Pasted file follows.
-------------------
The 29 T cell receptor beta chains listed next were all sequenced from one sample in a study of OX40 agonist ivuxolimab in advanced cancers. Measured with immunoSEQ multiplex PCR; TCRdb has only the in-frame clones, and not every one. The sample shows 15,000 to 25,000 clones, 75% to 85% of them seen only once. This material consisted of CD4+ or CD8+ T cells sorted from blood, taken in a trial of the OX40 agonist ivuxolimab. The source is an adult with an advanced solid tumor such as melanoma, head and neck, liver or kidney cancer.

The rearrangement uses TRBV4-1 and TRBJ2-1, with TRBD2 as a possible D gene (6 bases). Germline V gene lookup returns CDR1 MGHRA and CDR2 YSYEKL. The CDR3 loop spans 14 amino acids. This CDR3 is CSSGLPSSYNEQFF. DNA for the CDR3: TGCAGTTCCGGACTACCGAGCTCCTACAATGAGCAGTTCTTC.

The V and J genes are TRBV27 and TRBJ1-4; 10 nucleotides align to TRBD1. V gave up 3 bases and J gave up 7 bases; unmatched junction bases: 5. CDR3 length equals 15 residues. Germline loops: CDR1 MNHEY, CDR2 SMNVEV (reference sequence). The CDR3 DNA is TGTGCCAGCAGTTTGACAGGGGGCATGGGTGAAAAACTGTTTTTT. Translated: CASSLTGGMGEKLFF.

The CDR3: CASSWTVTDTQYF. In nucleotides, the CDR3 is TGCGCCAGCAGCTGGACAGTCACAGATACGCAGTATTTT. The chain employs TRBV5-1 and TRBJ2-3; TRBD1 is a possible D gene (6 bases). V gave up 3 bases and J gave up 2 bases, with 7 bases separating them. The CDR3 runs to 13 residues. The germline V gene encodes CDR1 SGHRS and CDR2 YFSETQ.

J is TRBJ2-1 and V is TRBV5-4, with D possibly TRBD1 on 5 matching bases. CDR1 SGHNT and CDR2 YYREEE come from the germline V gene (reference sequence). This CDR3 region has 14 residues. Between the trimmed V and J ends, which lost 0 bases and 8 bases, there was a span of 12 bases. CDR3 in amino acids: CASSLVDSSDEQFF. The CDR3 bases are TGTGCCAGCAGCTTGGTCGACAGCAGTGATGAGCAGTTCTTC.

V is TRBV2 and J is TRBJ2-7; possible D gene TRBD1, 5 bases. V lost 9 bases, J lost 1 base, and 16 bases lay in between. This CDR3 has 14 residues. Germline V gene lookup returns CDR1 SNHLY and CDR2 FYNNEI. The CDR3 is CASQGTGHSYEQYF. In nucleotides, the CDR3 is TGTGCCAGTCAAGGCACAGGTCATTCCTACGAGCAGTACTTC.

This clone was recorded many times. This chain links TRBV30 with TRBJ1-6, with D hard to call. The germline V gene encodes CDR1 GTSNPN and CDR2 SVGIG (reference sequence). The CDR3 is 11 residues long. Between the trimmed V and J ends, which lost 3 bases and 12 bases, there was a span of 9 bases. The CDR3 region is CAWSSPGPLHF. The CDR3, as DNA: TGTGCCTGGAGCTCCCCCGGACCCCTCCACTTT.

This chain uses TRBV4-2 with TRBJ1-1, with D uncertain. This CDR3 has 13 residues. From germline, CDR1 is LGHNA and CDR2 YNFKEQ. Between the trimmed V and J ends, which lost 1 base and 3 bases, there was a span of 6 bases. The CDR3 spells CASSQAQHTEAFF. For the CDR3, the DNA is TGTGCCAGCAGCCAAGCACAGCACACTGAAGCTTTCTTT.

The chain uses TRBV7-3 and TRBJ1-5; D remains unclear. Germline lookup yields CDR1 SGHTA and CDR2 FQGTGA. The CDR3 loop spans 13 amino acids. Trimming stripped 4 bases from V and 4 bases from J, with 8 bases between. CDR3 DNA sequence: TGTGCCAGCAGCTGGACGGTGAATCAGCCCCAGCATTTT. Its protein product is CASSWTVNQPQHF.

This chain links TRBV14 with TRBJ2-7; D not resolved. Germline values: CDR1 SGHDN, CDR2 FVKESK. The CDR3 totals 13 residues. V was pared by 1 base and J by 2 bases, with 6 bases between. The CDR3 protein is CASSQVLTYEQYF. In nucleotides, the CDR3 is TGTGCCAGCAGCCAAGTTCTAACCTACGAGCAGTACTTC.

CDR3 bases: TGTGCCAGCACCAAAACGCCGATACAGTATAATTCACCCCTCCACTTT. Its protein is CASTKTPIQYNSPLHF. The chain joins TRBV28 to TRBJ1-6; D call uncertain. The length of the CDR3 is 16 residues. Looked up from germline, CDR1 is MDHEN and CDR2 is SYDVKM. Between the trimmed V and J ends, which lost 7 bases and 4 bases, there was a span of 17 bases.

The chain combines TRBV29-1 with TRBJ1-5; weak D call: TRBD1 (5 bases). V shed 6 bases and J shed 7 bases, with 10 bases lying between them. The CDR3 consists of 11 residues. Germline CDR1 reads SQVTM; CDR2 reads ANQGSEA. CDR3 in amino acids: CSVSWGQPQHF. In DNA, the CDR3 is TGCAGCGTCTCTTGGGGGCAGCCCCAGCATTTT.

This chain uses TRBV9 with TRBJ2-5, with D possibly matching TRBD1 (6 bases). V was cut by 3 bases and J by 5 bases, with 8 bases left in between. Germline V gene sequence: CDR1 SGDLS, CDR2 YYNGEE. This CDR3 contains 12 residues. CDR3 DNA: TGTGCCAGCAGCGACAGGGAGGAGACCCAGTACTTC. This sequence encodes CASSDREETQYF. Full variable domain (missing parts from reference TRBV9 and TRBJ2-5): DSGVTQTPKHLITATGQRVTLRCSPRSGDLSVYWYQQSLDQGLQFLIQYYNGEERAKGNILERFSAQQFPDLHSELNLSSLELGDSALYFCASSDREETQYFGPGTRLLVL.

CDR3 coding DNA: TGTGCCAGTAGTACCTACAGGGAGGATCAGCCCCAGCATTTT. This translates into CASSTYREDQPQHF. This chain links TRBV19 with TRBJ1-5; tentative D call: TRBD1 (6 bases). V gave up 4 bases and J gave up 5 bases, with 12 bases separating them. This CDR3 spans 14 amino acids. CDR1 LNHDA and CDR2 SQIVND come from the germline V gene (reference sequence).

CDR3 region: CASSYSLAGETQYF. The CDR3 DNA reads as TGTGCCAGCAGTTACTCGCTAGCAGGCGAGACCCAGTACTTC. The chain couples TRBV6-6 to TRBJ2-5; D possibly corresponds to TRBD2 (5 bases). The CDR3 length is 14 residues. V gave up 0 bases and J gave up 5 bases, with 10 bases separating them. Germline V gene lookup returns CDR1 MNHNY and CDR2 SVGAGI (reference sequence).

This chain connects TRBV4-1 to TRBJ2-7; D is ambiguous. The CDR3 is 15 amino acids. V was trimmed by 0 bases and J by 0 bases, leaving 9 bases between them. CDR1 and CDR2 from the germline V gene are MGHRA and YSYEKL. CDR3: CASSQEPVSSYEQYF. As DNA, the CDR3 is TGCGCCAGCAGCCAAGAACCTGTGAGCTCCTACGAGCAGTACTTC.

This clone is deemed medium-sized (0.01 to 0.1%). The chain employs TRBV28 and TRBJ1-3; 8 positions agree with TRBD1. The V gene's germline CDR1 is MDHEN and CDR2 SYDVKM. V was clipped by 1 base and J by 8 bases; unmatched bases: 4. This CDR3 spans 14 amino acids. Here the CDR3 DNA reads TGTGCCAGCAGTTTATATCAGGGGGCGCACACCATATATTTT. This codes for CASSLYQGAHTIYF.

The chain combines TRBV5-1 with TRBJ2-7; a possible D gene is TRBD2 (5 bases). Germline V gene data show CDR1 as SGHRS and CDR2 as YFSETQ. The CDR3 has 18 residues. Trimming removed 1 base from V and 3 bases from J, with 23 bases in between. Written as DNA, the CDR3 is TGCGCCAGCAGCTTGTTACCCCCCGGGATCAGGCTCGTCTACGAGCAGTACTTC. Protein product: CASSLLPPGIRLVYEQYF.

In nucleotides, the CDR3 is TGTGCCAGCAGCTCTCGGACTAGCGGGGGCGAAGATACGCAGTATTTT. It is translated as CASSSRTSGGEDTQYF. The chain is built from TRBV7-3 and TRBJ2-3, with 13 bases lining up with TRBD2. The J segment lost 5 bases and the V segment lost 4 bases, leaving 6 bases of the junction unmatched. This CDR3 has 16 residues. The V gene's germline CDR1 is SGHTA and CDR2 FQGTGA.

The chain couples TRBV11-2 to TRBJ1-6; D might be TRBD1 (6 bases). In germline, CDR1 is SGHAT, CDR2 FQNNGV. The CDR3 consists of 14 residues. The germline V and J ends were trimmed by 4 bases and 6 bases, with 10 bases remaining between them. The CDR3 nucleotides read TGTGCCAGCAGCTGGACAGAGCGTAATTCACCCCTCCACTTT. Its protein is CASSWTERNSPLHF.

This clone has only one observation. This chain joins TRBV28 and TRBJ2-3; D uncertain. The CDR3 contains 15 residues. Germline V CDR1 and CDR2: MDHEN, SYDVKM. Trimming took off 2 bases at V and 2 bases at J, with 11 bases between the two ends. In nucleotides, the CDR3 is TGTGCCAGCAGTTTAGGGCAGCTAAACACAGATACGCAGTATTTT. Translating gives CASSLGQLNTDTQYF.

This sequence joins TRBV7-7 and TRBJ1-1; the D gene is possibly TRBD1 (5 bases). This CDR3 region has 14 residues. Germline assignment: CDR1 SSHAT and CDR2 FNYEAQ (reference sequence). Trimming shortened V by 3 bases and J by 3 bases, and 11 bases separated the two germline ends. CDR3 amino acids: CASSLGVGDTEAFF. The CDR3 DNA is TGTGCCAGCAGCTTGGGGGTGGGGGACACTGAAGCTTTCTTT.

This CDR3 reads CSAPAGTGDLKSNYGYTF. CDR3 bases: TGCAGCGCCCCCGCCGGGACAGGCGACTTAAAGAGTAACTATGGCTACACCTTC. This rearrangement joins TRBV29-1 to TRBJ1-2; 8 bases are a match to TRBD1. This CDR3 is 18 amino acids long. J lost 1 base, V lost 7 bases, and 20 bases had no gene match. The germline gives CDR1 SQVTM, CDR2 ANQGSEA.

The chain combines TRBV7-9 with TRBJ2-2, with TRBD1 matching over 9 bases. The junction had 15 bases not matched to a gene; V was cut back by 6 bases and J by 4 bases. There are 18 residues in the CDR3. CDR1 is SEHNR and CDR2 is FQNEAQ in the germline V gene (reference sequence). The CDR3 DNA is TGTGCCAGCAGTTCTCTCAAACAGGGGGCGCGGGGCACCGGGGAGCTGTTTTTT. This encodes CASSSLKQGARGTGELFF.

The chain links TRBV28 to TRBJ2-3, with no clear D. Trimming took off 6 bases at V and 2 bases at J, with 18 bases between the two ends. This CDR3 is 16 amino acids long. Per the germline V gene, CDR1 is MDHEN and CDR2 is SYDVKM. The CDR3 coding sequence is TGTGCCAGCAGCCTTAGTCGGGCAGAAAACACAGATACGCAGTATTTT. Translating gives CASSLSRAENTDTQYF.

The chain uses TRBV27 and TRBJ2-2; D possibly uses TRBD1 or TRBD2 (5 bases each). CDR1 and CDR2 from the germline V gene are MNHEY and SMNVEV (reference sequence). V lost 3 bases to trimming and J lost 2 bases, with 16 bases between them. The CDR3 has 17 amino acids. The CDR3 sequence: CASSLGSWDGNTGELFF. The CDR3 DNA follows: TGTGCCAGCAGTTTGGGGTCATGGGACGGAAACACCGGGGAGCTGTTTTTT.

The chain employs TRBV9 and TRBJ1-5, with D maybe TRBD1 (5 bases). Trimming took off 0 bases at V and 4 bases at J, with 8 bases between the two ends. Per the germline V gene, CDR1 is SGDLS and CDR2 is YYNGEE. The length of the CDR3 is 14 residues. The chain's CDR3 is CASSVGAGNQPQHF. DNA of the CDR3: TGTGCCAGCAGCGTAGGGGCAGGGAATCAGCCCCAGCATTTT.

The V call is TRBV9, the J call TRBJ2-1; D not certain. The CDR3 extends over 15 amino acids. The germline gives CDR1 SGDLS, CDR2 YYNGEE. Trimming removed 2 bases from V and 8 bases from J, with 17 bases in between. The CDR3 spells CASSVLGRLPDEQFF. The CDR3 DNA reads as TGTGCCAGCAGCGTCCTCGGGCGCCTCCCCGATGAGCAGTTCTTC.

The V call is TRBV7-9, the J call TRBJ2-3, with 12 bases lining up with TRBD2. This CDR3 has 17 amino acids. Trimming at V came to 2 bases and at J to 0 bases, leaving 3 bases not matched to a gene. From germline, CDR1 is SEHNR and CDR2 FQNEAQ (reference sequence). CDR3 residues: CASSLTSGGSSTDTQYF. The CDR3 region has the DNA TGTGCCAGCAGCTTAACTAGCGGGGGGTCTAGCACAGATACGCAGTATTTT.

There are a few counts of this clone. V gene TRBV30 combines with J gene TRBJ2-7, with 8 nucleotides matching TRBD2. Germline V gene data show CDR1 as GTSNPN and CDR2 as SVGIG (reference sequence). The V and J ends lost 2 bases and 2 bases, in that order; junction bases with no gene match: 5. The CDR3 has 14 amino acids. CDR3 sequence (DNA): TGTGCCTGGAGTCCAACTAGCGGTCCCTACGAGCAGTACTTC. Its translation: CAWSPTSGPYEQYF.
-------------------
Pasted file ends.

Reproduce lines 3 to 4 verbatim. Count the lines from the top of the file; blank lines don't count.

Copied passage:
The V and J genes are TRBV27 and TRBJ1-4; 10 nucleotides align to TRBD1. V gave up 3 bases and J gave up 7 bases; unmatched junction bases: 5. CDR3 length equals 15 residues. Germline loops: CDR1 MNHEY, CDR2 SMNVEV (reference sequence). The CDR3 DNA is TGTGCCAGCAGTTTGACAGGGGGCATGGGTGAAAAACTGTTTTTT. Translated: CASSLTGGMGEKLFF.

The CDR3: CASSWTVTDTQYF. In nucleotides, the CDR3 is TGCGCCAGCAGCTGGACAGTCACAGATACGCAGTATTTT. The chain employs TRBV5-1 and TRBJ2-3; TRBD1 is a possible D gene (6 bases). V gave up 3 bases and J gave up 2 bases, with 7 bases separating them. The CDR3 runs to 13 residues. The germline V gene encodes CDR1 SGHRS and CDR2 YFSETQ.